There’s a moment in Mary Poppins where, after the children and the magical nanny have leapt out of chalk artwork on London’s streets, the rain begins to pour. As a kid, and an adult, this moment always struck me with a kind of melancholy sadness as the colours bled into one another and ran across the concrete. The children, along with Mary and Bert all leave behind a wondrous experience filled with aural sensations and moments that will last forever. They will forever cherish those moments of exploration through a world bursting with colour – an aspect of life which always manages to translate light into a sense of emotion.
Something that GRIS manages to do so well, is eschew its French meaning; the word ‘grey’ has no place here. While aspects of the world you’ll explore are tinged with this shade, the word has more in common with mood, than hue. As the game opens, our female protagonist loses her ability to sing as the world drains of colour. She evokes a sense of sadness which must, in some way be ‘fixed’ by the player. She personifies the word ‘Gris’, she is grey. Her loss of voice matches her fall from the heavens and she must explore the ground below in order to commune with celestial statues and find her place among the stars again.
GRIS is hardly a game though. It features minor puzzles which might tax the brain for a short spell, but all in all, it shares a lot with the game ‘Journey’. This is an experience which takes you from point A to point B by jumping, sliding and soaring into the sky using a form of magic. Each of these abilities is unlocked over time along with colours which slowly bleed back into the world. Like the chalk artwork, water blends the colours together, creating a watercolour mosaic that will often cause you to pause. In the course of the game, which I played in small increments in order to savour it, I took around 200 screenshots.
Played in both handheld and docked, GRIS looks simply stunning. Our central character has a fairy-tale appeal in both looks and movement. She is fragile, her dress billowing around her – lost within a foreign world. The game is entirely minimalist and the controls, along with the overall aesthetic, echo that. There is no dialogue, no cut scenes, no narrative drive beyond what the player interprets themselves. The controls rely on just a few buttons; jump (which becomes a double jump later), a dash which arcs our character through water and an ability to form a solid block, which is the key to many puzzles.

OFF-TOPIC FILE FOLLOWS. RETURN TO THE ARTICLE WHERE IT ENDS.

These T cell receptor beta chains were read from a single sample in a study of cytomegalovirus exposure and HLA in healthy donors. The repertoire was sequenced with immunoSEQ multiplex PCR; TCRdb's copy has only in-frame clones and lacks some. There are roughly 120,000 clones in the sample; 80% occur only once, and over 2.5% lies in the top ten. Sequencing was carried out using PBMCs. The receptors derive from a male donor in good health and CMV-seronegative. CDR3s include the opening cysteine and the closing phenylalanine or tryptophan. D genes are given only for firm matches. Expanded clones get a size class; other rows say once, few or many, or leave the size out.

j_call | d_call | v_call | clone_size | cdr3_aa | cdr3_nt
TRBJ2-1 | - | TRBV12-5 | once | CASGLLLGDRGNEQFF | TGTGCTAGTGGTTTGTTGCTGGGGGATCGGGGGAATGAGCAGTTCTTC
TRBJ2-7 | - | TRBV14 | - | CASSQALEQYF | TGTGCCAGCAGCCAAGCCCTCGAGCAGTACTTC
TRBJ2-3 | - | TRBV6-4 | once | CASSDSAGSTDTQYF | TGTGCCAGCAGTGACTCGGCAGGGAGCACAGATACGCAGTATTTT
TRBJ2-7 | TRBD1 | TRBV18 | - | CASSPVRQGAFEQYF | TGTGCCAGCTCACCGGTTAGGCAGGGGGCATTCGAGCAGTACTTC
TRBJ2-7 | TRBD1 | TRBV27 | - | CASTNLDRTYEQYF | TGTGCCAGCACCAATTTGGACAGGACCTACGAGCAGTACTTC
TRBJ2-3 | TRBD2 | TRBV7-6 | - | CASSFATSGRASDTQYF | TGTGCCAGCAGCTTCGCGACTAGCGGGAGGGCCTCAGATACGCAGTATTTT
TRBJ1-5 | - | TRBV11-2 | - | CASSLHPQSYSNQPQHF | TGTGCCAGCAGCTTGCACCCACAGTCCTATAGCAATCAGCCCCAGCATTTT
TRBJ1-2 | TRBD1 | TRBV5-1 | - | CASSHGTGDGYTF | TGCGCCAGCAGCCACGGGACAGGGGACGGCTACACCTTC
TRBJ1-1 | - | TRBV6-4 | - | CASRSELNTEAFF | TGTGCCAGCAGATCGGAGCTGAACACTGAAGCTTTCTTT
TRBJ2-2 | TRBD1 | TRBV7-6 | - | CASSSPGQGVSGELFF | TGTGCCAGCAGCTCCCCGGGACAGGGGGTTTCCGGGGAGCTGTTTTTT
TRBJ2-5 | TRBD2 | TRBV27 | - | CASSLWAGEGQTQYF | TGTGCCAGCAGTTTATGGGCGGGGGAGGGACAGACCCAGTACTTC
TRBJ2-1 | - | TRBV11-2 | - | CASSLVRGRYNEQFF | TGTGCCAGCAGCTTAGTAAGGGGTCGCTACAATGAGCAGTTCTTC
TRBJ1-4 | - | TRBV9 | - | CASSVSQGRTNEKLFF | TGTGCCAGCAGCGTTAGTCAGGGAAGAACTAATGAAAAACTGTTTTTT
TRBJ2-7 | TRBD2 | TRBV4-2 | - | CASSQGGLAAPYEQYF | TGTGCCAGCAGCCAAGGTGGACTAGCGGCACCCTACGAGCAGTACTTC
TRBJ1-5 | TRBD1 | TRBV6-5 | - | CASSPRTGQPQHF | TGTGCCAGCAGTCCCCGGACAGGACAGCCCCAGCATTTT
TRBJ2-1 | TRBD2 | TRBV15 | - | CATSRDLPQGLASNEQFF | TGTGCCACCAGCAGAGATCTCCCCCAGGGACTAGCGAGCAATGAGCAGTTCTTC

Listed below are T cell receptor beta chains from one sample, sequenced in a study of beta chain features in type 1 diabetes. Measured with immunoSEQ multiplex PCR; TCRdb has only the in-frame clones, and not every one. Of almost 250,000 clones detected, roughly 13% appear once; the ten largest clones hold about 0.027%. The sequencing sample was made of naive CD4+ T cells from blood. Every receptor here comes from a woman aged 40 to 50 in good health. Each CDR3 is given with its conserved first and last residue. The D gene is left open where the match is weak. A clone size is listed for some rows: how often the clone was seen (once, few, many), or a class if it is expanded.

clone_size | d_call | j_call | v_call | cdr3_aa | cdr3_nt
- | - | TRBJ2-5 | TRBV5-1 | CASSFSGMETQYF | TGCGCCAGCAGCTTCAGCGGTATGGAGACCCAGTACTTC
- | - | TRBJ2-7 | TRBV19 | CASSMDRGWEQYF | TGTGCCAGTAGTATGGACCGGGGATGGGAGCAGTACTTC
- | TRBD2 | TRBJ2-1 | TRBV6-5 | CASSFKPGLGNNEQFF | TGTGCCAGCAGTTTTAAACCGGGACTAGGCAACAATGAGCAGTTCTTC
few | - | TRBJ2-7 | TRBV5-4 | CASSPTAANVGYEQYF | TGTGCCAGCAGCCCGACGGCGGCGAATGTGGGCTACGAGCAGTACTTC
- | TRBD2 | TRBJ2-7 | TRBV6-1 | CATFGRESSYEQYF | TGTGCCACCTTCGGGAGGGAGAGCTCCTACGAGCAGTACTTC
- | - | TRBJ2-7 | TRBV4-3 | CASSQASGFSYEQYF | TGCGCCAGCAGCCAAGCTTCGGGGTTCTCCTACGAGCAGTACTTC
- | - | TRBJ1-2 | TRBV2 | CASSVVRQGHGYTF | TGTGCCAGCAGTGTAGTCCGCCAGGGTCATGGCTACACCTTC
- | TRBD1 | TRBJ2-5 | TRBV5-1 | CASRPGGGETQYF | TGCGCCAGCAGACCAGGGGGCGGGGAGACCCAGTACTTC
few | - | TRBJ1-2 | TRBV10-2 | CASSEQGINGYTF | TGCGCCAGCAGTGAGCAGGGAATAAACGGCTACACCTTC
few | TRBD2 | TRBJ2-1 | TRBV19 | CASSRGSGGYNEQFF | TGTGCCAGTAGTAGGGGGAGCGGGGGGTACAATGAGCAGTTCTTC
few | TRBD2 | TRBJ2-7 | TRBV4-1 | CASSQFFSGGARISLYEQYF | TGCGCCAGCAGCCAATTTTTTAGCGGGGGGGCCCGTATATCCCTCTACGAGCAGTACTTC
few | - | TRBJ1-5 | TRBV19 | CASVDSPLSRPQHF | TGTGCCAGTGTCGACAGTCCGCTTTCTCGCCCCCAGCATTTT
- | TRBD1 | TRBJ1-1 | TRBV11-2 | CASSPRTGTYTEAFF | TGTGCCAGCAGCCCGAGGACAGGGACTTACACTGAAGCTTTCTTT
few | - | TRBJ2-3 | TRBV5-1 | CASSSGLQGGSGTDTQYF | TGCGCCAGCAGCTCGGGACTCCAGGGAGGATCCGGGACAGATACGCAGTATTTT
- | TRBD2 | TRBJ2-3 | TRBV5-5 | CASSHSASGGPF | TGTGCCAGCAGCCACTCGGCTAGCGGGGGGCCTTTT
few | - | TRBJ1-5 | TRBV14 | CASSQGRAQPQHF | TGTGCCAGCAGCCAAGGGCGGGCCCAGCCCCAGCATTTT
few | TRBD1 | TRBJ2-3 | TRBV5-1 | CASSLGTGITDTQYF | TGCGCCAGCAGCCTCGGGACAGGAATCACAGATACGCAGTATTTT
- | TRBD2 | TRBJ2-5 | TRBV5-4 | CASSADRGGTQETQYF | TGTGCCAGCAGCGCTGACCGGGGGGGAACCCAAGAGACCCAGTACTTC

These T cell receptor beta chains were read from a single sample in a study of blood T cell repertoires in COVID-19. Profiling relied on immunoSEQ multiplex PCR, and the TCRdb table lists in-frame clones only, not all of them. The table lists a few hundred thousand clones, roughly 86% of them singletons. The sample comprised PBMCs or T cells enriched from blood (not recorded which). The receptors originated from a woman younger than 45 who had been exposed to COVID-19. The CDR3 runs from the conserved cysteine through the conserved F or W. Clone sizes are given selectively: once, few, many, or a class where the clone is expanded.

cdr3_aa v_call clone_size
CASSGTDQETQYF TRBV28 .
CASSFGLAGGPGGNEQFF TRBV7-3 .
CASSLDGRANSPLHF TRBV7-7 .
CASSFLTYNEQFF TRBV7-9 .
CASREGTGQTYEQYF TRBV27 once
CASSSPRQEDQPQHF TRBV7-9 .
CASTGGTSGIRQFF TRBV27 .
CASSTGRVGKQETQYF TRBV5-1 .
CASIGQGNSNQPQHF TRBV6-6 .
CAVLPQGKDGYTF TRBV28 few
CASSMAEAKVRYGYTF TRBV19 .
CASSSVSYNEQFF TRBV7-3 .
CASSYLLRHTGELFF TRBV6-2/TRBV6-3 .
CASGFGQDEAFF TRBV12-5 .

Interaction with the environment is seen in rotating platforms, pulley systems, vanishing objects which require timing of jumps and wherever you see a patch of floating leaves, you can tap ‘jump’ to boost through the air. Much like the puzzles, the platforming doesn’t push you too much, yet it feels forever rewarding and satisfying. GRIS, despite the occasional bombastic scene, isn’t about bravado. Its focus is subtlety and scale. Capturing the sense of emotion is difficult because GRIS relies so much on kinetics. Even when you take a moment to stand still, tiny (and sometimes large) creatures skitter around you, freezing as you begin to move onwards again. Background details slowly tick along like a metronome as puffs of dust effervesce at your feet.
As this is a game built on such fragile foundations; to delve into the details too much would spoil the enjoyment of others. Some moments will make you smile, others may feel bittersweet and cause feelings of empathy and sadness to rush to the surface, no matter how this game makes you feel, you’ll always be glad you are feeling it. Whether fireflies are lighting your way, or you are admiring a palace in the reflective pools of water. Whether you’re gracefully leaping from dissolving trees or simply standing in the palm of a giant statue, GRIS will make you feel anything but grey.
So, as the closing moments began to tick away I felt that sadness akin to the fading of a memory; the running of a chalk drawing on a London street. It’s not just the comparison of water moving colours, but with the sense of something special happening. Something magical. GRIS captures imagination, the beauty of movement and the lustre of a sumptuous piece of art, all the while letting the player interact with it, making us feel both insignificant and yet ever more important.
Version Tested: Nintendo Switch
Review copy provided by Devolver Digital